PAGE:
Cheese prices rallied the last week of June Dairy Month following two weeks of loss, especially on the barrels. CME block Cheddar closed Friday at $1.5550 per pound, up 6 1/2-cents on the week, 3 cents above a year ago, but down 4 1/4-cents from where it was on June 1.
The barrels, after plunging 28 cents and hitting a 9 year low of $1.2050 last Monday, brought back the buyers and rallied to a Friday close of $1.39, up 10 1/2-cents on the week, 3 3/4-cents above a year ago, but down 13 cents on the month. 5 cars of block traded hands last week at the CME and 80 of barrel. A total of 231 cars of barrels traded hands since June 1 and 62 of block.
The blocks jumped 2 3/4-cents Monday but gave back 3 1/4-cents Tuesday, as traders absorbed the morning’s GDT and prepared to take Wednesday off for the 4th of July, plus anticipated Thursday’s May Dairy Products report. The blocks fell to $1.55.
The barrels shot up 4 cents Monday and dropped 6 3/4-cents Tuesday, dipping to $1.3625, an unsustainable 18 3/4-cents below the blocks.
Dairy Market News says the cheese market is “undoubtedly shaken by a laundry list of bears: trade concerns, cold storage data and recently inconsistent barrel demand to name a few.”
Milk into cheese remains discounted $3 to $4 under Class and plant managers expected discounts to remain into this week. “However, as temperatures rise throughout the country, some are expecting volumes to wane following the holiday week.”
Western sources report that international cheese demand has started to slip and some overseas customers are canceling contractual orders, blaming current trade issues. Some U.S. sellers are adjusting prices down to maintain current contracts. There are additional trade concerns following Mexico’s election of leftist President Andres Manuel Lopez Obrador, a consistent critic of President Trump.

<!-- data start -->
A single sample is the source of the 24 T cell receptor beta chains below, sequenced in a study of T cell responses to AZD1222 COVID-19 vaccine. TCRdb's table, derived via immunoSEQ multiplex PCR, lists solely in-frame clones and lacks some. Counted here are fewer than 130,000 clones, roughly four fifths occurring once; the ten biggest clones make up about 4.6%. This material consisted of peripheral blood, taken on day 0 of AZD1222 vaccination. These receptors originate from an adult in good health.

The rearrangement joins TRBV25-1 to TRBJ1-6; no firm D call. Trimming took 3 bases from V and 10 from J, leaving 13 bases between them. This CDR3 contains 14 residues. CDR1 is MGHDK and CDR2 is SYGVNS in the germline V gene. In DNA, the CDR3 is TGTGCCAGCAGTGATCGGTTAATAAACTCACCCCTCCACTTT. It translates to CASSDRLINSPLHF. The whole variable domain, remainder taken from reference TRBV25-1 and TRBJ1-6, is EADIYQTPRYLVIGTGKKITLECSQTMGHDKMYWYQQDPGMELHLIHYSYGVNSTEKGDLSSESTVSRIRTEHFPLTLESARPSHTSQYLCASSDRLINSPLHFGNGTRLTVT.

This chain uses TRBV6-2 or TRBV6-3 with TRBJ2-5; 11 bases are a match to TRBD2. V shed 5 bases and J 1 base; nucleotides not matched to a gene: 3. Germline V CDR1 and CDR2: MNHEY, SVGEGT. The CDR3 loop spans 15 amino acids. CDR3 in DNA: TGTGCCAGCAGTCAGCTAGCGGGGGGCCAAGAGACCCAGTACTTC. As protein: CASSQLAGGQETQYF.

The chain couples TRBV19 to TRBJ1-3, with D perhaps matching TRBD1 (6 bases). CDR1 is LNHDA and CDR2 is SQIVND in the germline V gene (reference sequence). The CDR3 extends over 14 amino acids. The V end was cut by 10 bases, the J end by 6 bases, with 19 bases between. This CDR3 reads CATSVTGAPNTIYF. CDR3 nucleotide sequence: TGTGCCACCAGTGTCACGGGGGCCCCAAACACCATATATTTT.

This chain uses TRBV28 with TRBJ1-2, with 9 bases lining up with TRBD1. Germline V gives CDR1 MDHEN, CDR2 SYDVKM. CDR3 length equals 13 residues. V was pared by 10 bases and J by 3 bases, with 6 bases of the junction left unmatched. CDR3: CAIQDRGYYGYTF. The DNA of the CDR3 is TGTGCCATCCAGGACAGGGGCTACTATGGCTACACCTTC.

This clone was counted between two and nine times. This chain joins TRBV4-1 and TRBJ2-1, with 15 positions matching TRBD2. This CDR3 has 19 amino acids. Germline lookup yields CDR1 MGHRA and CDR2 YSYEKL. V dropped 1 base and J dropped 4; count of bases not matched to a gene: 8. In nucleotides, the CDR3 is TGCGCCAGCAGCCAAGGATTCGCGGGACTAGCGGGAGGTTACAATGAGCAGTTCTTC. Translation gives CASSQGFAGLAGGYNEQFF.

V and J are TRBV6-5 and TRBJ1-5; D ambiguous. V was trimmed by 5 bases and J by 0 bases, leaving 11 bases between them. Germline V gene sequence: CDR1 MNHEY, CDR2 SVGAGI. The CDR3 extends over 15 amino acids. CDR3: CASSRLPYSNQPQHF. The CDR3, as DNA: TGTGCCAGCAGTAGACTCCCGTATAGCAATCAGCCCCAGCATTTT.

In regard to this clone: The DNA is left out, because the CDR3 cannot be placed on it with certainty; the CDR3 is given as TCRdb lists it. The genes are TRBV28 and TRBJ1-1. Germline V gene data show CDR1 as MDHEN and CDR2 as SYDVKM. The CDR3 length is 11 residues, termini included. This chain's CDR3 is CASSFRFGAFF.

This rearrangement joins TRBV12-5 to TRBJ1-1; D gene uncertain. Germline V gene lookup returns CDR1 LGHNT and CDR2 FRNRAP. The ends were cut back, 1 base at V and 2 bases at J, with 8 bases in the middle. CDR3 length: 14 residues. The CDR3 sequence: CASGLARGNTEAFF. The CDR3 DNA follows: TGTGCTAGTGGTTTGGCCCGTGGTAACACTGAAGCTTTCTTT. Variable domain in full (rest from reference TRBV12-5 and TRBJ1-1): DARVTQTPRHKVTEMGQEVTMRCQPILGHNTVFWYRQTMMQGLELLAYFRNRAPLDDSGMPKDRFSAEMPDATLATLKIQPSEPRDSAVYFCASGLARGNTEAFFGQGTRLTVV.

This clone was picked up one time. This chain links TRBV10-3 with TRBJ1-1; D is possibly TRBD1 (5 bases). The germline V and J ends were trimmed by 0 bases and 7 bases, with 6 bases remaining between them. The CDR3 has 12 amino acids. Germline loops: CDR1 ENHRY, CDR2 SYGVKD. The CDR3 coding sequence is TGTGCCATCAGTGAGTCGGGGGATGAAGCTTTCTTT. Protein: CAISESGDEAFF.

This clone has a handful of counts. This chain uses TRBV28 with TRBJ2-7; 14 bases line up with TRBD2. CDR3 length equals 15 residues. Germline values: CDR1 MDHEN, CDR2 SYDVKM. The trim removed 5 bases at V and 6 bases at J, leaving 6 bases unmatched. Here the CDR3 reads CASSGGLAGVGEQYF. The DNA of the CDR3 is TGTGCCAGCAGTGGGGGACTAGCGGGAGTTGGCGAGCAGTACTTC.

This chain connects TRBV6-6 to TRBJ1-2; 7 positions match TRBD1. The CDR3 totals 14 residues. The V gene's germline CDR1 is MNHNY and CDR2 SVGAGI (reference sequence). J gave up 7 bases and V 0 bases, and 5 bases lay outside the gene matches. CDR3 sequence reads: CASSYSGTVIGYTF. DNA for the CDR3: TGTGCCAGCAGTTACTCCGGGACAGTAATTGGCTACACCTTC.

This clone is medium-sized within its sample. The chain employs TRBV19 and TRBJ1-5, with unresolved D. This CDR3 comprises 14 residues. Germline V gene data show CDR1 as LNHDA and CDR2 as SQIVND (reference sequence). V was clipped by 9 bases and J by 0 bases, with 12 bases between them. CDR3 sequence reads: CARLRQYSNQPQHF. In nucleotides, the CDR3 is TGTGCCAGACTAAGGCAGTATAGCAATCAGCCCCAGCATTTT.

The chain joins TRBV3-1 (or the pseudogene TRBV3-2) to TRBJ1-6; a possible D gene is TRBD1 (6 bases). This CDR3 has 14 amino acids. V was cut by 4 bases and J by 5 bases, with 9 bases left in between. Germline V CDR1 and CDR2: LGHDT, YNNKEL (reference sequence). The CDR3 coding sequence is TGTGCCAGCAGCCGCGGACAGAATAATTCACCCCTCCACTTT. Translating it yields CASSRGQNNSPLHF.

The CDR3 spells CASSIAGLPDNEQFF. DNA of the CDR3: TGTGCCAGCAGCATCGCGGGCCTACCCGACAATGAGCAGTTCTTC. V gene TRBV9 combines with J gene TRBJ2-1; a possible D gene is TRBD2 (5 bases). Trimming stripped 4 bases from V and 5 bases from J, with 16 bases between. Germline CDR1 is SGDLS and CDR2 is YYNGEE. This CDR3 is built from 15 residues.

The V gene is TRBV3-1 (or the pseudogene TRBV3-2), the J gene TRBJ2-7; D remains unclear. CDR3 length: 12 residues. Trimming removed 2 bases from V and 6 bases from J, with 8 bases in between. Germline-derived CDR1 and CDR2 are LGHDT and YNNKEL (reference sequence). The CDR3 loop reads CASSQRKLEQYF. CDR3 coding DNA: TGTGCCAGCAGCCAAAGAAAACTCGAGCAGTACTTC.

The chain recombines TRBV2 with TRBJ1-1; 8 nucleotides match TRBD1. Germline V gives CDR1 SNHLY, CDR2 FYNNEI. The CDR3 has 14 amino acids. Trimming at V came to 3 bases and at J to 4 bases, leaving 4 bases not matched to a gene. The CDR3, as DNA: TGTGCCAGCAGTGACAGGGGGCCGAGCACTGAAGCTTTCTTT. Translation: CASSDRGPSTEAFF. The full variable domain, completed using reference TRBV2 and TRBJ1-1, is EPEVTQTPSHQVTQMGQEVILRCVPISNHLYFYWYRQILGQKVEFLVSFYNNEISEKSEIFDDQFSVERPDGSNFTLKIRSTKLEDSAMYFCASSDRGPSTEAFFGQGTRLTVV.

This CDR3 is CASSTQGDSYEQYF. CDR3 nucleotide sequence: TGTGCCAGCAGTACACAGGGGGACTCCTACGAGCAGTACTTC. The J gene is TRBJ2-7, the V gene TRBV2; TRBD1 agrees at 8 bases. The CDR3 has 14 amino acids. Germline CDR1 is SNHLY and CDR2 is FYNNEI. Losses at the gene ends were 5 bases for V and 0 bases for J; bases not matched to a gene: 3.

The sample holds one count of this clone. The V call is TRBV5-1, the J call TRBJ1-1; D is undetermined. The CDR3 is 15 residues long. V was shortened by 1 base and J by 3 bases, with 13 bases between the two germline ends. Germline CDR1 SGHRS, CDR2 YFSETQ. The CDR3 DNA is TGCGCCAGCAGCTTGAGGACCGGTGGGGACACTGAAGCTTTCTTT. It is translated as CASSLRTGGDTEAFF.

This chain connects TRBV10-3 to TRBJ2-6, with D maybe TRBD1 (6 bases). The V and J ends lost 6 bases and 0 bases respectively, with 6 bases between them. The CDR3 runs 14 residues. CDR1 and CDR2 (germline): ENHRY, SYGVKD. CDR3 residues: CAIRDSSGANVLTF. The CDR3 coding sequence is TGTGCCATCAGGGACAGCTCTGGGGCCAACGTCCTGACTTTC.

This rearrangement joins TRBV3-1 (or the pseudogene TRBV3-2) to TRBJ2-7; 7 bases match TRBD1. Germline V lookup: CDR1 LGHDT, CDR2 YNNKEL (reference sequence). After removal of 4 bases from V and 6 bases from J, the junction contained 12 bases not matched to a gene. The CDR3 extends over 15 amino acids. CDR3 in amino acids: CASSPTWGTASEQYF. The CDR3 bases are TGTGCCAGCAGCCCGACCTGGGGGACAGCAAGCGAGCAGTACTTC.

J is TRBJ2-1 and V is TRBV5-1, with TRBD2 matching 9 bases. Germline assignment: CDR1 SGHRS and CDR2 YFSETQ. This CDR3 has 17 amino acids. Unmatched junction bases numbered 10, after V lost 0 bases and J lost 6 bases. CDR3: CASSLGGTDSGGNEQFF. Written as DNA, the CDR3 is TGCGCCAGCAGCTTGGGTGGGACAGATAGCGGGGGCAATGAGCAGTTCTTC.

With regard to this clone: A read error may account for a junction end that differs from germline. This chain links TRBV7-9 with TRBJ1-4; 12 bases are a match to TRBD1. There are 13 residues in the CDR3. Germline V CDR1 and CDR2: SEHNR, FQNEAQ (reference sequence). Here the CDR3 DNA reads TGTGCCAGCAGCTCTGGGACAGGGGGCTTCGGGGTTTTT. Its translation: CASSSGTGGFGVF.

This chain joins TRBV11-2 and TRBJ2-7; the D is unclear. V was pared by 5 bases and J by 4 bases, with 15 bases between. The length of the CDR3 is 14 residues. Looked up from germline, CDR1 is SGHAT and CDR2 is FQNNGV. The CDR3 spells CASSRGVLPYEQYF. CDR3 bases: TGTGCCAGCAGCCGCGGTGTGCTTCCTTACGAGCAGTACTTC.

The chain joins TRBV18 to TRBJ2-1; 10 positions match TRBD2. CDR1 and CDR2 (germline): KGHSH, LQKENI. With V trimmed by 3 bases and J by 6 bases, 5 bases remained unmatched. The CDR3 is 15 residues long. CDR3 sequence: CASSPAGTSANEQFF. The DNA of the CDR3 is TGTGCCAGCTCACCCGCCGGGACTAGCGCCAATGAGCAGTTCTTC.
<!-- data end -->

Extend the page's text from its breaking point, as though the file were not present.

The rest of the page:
Spot butter, after dipping to $2.2450 per pound last Tuesday, finished Friday at $2.2675, down 2 1/4-cents on the week, 3 3/4-cents below a year ago, and 11 cents lower than its June 1 perch.
It lost a penny and a half Monday, then plunged 5 1/4-cents Tuesday, to $2.20, lowest CME price since March 28, 2018.
Central butter producers, like a number of processors in the dairy industry, are concerned about recent market trends. There still is confidence in the foundation of the butter market but some contacts report a steady to slowing demand. Cream remains available even during the ice cream manufacturing peak.
Western contacts also say butter demand has softened and cream is readily available.
Cash Grade A nonfat dry milk closed Friday at 74 3/4-cents per pound, down 1 1/2-cents on the week, 9 3/4-cents below a year ago, and down 7 3/4-cents from June 1.
Monday’s powder was down three-quarters and stayed there at 74 cents per pound on Tuesday.
Dry whey saw a Friday closing at 40 3/4-cents per pound, up a penny on the week but 2 1/4-cents lower since June 1.
The whey inched up a quarter-cent Monday but lost a penny Tuesday, slipping back to 40 cents per pound.